From Wikipedia, the free encyclopedia
Jump to navigation Jump to search

Metalaw is “the entire sum of legal rules regulating relationships between different races in the universe.” [1] It is a concept of space law closely related to the scientific Search for Extraterrestrial Intelligence (SETI).[2] The idea is an elaboration of Immanuel Kant's Categorical imperative "Act only according to that maxim whereby you can at the same time will that it should become a universal law."

Andrew Haley and the Origin of Metalaw[edit]

First articulated by attorney Andrew G. Haley in 1956, Metalaw was the term Haley coined to refer to his hypothesis regarding the proposed existence of fundamental legal precepts of theoretically universal application to all intelligences, both human and hypothesized intelligent extraterrestrial life. Writer Frank G. Anderson proposed that the definition be expanded to cover all intelligent species,extraterrestrial and terrestrial - which would include any/all intelligent animal life.

In 1956, Haley first published an article entitled “Space Law and Metalaw – A Synoptic View,”[3] in which Haley first proposed what he called an “Interstellar Golden Rule”: Do unto others as they would have you do unto them. According to Haley, humans can project only one principle of human law onto our possible future relations with extraterrestrial intelligence: “the stark concept of absolute equity.” Haley developed his formulation of Metalaw somewhat further in various papers and a 1963 book.[4]

Elaboration by Ernst Fasan[edit]

Significant elaboration of Haley's ideas did not take place until the publication in 1970 of Relations with Alien Intelligences: The Scientific Basis of Metalaw,[5] written by Dr. Ernst Fasan.

In Relations with Alien Intelligences, Fasan proposed Metalaw is “the entire sum of legal rules regulating relationships between different races in the universe.” Metalaw is the “first and basic ‘law’ between races” providing the “ground rules” for a relationship if and when humans establish communication with or encounter an intelligent extraterrestrial race elsewhere in the universe. Fasan asserted that these rules would govern both human conduct and that of extraterrestrial races so as to avoid mutually harmful activities.

In later papers[6][7] published in the 1990s that more directly related Metalaw to SETI, Fasan proposed a simple 3-prong formula of metalegal principles. That formula involves:

  1. A prohibition on damaging the other race.
  2. The right of a race to self-defense.
  3. The right to adequate living space.

Criticism of Metalaw[edit]

Several authors have criticized the metalegal principles proposed by Haley and Fasan for their reliance on Immanuel Kant’s Categorical Imperative and on an approach to legal science and jurisprudence known as natural law theory. In jurisprudence, natural law theory refers generally to the view that links law to morality and proposes that just laws are immanent in nature and independent of the lawgiver, waiting to be discovered or found (as opposed to created by humans), usually by means of reason alone.[8]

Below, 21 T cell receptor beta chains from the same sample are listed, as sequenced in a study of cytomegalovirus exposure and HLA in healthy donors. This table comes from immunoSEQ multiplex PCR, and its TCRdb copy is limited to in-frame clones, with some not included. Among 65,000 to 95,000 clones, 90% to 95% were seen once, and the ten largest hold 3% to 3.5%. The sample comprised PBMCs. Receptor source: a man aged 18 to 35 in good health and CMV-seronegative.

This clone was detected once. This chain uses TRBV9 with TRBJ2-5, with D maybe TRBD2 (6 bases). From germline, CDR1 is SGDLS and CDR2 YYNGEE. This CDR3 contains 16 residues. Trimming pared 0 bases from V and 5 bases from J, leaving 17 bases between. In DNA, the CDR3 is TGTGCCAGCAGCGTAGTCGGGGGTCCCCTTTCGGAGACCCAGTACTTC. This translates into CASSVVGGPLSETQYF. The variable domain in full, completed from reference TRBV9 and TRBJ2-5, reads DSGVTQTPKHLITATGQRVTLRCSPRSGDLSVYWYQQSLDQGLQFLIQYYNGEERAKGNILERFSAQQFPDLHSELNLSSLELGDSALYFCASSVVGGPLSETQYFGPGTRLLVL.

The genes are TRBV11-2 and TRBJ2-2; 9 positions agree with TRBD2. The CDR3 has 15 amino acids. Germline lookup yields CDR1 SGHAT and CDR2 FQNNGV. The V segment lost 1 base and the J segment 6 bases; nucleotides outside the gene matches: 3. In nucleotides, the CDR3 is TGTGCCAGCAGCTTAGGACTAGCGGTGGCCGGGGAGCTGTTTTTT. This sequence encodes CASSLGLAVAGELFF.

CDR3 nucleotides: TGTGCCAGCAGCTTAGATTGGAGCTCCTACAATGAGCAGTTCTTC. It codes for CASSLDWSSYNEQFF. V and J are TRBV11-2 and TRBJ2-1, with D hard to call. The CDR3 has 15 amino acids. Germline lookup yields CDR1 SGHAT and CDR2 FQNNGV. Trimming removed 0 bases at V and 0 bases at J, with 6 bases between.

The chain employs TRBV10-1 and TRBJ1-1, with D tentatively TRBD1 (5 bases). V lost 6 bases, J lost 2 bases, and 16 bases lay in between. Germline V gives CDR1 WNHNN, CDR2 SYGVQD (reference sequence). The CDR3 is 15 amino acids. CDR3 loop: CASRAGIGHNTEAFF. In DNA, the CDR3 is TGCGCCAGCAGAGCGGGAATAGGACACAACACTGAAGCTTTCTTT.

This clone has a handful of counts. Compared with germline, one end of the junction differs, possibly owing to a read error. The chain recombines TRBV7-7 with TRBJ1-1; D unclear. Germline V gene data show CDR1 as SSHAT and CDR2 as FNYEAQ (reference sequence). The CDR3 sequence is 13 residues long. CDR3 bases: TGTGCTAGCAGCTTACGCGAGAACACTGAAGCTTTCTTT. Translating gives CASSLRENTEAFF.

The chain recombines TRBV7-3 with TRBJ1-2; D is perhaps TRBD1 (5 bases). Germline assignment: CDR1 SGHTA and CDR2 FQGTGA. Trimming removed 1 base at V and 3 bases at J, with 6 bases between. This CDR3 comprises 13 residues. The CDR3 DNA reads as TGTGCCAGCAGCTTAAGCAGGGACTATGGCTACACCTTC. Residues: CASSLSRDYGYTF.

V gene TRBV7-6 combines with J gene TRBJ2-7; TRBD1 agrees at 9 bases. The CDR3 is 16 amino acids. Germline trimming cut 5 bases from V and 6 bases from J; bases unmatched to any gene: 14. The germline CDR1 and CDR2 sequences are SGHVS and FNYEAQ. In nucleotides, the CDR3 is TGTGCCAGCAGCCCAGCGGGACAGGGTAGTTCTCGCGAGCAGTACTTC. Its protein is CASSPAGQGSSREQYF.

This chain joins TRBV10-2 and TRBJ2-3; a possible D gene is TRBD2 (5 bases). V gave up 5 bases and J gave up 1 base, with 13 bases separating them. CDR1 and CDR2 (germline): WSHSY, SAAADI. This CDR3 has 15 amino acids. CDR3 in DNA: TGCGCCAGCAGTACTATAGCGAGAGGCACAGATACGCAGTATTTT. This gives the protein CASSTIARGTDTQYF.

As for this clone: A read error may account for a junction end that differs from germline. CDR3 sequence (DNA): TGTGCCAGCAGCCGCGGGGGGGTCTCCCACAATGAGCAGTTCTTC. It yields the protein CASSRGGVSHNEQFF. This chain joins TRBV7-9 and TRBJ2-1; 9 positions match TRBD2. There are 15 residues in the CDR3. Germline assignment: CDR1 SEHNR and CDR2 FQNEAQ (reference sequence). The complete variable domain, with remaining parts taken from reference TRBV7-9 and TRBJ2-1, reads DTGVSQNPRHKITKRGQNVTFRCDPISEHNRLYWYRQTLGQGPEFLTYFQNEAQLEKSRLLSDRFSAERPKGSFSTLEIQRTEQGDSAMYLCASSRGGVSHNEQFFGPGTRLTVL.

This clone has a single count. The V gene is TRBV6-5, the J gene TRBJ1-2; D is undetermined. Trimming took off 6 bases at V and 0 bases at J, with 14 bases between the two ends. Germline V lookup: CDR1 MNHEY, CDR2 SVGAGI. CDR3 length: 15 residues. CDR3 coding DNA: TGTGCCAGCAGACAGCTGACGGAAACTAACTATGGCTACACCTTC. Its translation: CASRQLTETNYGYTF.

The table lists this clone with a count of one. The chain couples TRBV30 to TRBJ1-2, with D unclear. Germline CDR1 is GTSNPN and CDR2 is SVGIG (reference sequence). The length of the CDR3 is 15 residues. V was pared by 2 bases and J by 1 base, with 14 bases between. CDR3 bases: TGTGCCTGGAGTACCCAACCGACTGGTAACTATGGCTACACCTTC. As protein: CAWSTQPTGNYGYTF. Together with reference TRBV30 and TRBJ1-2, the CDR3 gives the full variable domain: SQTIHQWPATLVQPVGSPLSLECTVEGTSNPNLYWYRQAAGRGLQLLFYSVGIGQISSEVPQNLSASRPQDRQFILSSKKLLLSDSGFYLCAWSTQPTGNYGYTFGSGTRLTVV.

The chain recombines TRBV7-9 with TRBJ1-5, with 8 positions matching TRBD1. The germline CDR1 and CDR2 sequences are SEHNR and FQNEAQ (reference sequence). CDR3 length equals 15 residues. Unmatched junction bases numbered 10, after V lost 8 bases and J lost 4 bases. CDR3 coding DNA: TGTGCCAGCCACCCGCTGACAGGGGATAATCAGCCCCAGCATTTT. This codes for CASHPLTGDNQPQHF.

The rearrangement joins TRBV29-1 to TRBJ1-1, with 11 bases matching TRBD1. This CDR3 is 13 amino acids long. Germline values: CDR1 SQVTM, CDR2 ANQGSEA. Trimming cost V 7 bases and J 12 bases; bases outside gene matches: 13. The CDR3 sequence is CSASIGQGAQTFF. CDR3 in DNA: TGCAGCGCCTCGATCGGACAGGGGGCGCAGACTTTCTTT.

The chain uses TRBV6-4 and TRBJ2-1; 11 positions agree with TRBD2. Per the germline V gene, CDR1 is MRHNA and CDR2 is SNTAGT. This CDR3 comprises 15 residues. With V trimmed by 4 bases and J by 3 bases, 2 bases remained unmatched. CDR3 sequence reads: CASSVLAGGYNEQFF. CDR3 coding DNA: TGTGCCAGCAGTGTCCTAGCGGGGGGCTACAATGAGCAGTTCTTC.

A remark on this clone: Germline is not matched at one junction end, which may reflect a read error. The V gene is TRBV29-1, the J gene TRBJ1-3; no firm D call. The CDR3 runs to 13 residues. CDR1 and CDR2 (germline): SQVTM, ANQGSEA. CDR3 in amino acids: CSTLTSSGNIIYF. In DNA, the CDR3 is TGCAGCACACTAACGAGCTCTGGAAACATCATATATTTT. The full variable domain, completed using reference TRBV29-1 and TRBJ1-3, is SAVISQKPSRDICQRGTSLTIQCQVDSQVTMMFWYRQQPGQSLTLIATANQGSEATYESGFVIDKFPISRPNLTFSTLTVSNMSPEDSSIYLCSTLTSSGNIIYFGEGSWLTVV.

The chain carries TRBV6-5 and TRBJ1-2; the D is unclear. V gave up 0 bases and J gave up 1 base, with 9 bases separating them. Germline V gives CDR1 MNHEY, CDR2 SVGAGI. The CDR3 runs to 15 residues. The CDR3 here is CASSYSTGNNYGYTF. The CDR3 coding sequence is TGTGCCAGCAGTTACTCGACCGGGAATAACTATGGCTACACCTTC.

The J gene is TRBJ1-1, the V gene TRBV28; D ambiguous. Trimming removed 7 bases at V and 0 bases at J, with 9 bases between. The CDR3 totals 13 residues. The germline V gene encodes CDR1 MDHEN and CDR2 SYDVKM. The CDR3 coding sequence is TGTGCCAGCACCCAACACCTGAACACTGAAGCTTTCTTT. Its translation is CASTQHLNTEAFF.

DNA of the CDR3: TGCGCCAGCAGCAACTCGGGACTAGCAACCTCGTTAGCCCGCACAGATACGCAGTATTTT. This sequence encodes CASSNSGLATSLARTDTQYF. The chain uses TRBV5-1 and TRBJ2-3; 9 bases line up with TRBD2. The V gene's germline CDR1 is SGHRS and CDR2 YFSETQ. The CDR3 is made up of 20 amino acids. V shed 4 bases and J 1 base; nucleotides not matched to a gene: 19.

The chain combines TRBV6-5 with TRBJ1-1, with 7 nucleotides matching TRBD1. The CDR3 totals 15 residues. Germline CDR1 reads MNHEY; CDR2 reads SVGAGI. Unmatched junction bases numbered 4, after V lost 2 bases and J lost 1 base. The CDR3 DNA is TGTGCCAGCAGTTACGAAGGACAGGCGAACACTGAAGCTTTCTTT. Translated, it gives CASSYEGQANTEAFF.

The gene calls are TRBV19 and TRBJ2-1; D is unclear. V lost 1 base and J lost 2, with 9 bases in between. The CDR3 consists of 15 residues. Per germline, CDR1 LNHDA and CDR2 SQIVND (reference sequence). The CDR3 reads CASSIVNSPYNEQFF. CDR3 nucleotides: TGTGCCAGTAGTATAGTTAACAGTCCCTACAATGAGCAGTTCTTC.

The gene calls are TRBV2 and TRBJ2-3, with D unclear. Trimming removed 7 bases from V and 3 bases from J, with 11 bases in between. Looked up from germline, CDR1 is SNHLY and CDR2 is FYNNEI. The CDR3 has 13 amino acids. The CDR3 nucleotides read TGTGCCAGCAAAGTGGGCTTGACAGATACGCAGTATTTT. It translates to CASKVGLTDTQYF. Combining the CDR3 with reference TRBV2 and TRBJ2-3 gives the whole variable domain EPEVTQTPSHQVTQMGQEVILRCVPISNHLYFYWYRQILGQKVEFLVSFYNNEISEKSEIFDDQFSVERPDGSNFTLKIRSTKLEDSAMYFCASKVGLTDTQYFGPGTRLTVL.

Other commentators have noted that Haley’s formulation of Metalaw depends heavily upon subjective or relative (and therefore inadequate) concepts of “good” and “bad.”[9] Critics have noted that there is no guarantee that other civilizations would abide by Haley’s assertions regarding equity among intelligent races in the universe.[10] Haley’s failure to acknowledge the obvious anthropocentric limits of natural law theory has led some to note that the cultural concept of rules or law is itself anthropocentric.[11]

Metalaw in popular culture[edit]

In Have Space Suit -- Will Travel, a 1958 story by science fiction author Robert A. Heinlein and published two years after Haley's 1956 paper, one of the characters mentions “space law and meta-law."

G. Harry Stine (under his pen-name Lee Correy) wrote a short novel on the topic - "A Matter of Metalaw" (DAW_Books, October 1986).


  1. ^
  2. ^ Adam Chase Korbitz, The Limits of Metalaw and the Need for Further Elaboration, Paper IAC-10-A4.2.10, presented at the 39th Symposium on the Search for Extraterrestrial Intelligence, 61st International Astronautical Congress, 2010, Prague, Czech Republic
  3. ^ Andrew G. Haley, Space law and Metalaw – A Synoptic View, Harvard Law Record 23 (November 8, 1956)
  4. ^ Andrew G. Haley, Space Law and Government, Appleton Century Crofts, New York, 1963
  5. ^ Ernst Fasan, Relations with Alien Intelligences: The Scientific Basis of Metalaw, Berlin Verlag, Berlin, 1970
  6. ^ Ernst Fasan, Discovery of ETI: Terrestrial and Extraterrestrial Legal Implications, Acta Astronautica 21 (2) (1990) 131-135
  7. ^ Ernst Fasan, Legal Consequences of a SETI Detection, Acta Astronautica 42 (10-12) (1998) 677-679
  8. ^ G.S. Robinson, Ecological foundations of Haley‟s Metalaw, Journal of the British Interplanetary Society 22 (1969) 266-274
  9. ^ F. Lyall, P.B. Larsen, Space Law: A Treatise, Ashgate Publishing Company, Burlington VT, 2009
  10. ^ G.H. Reynolds, International space law: Into the Twenty-First Century, Vanderbilt Journal of Transnational Law 25 (1992) 225-255
  11. ^ G.S. Robinson, note 7, supra

Further reading[edit]

  • Adam Korbitz: Altruism, Metalaw, and Celegistics: An Extraterrestrial Perspective on Universal Law-Making. in: Douglas A. Vakoch: Extraterrestrial altruism : evolution and ethics in the cosmos.Springer, Heidelberg 2014, ISBN 978-3-642-37749-5, p.231-247

External links[edit]